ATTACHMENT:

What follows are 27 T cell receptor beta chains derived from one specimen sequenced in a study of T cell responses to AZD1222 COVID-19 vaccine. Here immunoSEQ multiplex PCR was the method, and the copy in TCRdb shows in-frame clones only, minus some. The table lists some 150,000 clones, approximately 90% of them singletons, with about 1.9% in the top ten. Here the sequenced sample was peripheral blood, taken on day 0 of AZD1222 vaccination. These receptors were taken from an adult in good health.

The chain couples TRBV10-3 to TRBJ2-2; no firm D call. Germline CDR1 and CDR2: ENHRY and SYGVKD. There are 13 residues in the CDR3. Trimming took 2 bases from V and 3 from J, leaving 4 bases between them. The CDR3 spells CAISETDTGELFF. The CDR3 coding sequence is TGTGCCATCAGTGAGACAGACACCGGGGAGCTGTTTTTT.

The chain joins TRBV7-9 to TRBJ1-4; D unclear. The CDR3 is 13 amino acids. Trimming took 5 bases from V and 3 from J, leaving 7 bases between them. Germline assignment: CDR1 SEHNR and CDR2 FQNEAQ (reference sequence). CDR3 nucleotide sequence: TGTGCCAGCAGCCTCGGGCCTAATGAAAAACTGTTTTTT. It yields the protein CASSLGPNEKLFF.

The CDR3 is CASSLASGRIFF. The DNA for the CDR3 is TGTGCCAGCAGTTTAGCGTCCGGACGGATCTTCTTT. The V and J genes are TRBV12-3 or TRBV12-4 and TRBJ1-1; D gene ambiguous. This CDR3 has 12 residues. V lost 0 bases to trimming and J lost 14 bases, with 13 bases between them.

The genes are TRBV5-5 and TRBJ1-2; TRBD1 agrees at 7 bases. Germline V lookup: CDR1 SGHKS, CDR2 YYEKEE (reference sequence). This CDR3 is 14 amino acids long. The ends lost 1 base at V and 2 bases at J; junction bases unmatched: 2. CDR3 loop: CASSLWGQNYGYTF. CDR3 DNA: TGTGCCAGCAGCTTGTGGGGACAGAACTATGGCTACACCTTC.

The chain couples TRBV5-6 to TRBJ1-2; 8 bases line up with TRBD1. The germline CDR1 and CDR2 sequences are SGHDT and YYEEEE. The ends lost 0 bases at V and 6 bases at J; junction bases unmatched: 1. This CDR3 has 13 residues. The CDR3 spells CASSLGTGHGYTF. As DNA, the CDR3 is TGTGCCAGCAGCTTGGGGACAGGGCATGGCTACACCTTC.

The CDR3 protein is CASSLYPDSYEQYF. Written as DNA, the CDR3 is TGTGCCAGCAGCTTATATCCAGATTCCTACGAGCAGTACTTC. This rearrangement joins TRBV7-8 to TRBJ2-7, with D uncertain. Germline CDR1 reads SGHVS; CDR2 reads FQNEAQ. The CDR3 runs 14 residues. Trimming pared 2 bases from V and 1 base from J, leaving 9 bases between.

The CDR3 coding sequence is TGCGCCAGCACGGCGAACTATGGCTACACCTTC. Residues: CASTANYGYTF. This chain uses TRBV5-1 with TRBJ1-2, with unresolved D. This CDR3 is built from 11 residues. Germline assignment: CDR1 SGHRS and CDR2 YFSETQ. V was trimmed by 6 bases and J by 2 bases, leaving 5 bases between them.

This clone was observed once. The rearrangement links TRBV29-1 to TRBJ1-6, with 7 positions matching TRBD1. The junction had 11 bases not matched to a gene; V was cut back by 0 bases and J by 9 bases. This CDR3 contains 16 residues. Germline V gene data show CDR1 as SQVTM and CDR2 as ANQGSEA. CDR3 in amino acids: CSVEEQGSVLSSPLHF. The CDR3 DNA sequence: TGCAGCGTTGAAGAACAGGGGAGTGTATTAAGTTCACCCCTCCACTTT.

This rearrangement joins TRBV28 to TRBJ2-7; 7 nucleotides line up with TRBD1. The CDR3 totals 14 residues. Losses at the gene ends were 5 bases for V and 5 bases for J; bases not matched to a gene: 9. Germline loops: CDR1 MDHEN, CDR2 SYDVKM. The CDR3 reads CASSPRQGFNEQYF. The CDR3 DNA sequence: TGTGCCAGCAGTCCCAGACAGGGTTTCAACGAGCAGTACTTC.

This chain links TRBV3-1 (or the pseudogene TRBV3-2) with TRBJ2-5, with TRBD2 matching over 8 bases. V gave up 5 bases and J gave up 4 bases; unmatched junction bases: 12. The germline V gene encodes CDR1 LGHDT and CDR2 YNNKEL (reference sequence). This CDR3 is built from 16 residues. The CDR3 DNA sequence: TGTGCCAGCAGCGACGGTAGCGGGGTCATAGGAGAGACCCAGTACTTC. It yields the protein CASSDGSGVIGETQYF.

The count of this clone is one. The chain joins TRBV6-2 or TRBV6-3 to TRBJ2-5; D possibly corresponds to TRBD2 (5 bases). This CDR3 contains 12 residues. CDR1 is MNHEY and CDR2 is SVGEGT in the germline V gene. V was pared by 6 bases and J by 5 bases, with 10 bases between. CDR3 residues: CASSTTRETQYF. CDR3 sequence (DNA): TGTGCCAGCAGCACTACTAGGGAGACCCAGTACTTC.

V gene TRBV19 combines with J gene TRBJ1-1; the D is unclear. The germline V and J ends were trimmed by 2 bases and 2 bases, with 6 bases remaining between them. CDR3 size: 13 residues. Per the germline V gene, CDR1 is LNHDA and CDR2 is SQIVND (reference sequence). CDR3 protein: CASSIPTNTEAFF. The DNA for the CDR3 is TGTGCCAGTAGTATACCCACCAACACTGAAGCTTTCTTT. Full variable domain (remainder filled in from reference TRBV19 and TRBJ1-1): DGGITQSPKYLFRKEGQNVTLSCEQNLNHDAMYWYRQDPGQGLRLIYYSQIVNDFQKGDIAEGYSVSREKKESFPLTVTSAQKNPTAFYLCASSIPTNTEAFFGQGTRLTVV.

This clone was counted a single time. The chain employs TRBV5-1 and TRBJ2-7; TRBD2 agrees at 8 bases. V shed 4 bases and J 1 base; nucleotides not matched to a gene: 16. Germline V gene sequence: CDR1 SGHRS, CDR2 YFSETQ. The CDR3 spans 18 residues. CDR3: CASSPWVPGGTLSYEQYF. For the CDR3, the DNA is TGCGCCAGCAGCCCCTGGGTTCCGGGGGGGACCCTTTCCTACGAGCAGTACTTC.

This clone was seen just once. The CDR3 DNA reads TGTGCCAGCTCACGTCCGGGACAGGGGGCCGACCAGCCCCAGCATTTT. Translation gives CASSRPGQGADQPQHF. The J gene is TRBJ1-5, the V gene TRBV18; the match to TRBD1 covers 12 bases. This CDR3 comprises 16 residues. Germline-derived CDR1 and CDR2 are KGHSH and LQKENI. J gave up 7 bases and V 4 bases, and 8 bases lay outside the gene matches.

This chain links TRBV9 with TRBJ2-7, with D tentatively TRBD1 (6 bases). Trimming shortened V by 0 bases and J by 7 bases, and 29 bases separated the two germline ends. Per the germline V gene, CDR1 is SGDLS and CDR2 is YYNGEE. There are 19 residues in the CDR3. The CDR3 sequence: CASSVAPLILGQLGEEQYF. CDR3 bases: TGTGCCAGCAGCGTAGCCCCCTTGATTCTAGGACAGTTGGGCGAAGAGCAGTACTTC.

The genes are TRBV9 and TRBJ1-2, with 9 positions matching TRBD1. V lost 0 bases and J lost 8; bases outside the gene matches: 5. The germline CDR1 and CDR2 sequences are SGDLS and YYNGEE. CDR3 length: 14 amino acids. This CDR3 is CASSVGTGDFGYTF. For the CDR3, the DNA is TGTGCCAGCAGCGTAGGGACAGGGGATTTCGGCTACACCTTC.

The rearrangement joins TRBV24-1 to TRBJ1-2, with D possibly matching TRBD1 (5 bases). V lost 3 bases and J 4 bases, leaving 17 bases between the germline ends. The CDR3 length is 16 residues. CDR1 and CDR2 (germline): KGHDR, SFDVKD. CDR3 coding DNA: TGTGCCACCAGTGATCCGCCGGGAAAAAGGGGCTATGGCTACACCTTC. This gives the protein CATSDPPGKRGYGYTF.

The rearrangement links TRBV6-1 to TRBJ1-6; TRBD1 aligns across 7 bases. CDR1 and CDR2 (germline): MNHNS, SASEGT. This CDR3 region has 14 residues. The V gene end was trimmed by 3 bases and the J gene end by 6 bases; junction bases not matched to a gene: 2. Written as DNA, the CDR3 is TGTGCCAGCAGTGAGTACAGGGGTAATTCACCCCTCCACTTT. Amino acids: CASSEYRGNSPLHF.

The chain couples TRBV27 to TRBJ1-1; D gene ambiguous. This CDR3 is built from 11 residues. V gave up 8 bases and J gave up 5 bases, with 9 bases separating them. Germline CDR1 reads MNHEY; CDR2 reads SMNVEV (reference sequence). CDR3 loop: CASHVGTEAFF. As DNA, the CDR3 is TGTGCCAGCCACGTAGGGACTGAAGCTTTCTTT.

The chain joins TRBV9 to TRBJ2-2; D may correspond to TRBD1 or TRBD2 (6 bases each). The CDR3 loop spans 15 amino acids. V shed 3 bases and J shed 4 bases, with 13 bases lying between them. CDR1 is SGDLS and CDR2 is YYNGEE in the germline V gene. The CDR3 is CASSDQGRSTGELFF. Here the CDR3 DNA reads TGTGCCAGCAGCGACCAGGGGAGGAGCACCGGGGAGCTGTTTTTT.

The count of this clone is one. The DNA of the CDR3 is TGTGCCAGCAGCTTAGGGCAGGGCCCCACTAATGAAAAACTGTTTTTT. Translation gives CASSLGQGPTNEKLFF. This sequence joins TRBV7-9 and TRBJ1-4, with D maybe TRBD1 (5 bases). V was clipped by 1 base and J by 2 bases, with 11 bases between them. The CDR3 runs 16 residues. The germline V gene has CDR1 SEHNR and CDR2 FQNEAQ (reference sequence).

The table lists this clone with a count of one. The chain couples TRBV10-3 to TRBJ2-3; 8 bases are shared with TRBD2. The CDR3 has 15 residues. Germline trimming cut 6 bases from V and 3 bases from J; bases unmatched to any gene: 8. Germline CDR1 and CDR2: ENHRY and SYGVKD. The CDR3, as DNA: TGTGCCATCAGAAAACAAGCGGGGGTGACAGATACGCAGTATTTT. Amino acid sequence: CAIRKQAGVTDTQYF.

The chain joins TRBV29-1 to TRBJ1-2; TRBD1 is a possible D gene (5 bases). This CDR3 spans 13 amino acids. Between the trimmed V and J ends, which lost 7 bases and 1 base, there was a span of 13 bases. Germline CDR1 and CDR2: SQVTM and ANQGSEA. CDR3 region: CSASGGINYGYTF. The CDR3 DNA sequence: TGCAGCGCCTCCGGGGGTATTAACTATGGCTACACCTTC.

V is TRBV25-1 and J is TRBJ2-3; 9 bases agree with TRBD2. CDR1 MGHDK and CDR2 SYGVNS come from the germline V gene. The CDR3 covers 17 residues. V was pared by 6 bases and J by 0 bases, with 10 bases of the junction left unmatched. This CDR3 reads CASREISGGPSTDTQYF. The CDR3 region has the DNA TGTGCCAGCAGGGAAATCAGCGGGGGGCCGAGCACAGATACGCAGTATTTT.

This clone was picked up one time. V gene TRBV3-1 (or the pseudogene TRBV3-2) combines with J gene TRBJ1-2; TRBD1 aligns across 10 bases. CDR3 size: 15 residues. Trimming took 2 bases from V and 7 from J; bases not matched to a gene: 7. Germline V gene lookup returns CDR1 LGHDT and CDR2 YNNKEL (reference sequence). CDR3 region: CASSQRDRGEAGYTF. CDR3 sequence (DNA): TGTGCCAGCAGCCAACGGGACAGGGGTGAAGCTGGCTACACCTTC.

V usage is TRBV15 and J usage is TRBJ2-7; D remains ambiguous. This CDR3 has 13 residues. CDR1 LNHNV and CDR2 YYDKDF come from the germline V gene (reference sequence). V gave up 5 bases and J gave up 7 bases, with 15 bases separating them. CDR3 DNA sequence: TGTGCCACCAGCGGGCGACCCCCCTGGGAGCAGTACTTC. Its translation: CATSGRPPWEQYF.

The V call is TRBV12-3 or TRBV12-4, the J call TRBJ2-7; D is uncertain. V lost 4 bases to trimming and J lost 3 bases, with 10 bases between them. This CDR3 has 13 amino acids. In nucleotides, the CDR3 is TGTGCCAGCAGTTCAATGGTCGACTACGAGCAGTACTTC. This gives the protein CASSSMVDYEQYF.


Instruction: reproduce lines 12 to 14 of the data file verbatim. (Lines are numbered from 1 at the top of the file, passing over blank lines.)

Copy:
The count of this clone is one. The chain joins TRBV6-2 or TRBV6-3 to TRBJ2-5; D possibly corresponds to TRBD2 (5 bases). This CDR3 contains 12 residues. CDR1 is MNHEY and CDR2 is SVGEGT in the germline V gene. V was pared by 6 bases and J by 5 bases, with 10 bases between. CDR3 residues: CASSTTRETQYF. CDR3 sequence (DNA): TGTGCCAGCAGCACTACTAGGGAGACCCAGTACTTC.

V gene TRBV19 combines with J gene TRBJ1-1; the D is unclear. The germline V and J ends were trimmed by 2 bases and 2 bases, with 6 bases remaining between them. CDR3 size: 13 residues. Per the germline V gene, CDR1 is LNHDA and CDR2 is SQIVND (reference sequence). CDR3 protein: CASSIPTNTEAFF. The DNA for the CDR3 is TGTGCCAGTAGTATACCCACCAACACTGAAGCTTTCTTT. Full variable domain (remainder filled in from reference TRBV19 and TRBJ1-1): DGGITQSPKYLFRKEGQNVTLSCEQNLNHDAMYWYRQDPGQGLRLIYYSQIVNDFQKGDIAEGYSVSREKKESFPLTVTSAQKNPTAFYLCASSIPTNTEAFFGQGTRLTVV.

This clone was counted a single time. The chain employs TRBV5-1 and TRBJ2-7; TRBD2 agrees at 8 bases. V shed 4 bases and J 1 base; nucleotides not matched to a gene: 16. Germline V gene sequence: CDR1 SGHRS, CDR2 YFSETQ. The CDR3 spans 18 residues. CDR3: CASSPWVPGGTLSYEQYF. For the CDR3, the DNA is TGCGCCAGCAGCCCCTGGGTTCCGGGGGGGACCCTTTCCTACGAGCAGTACTTC.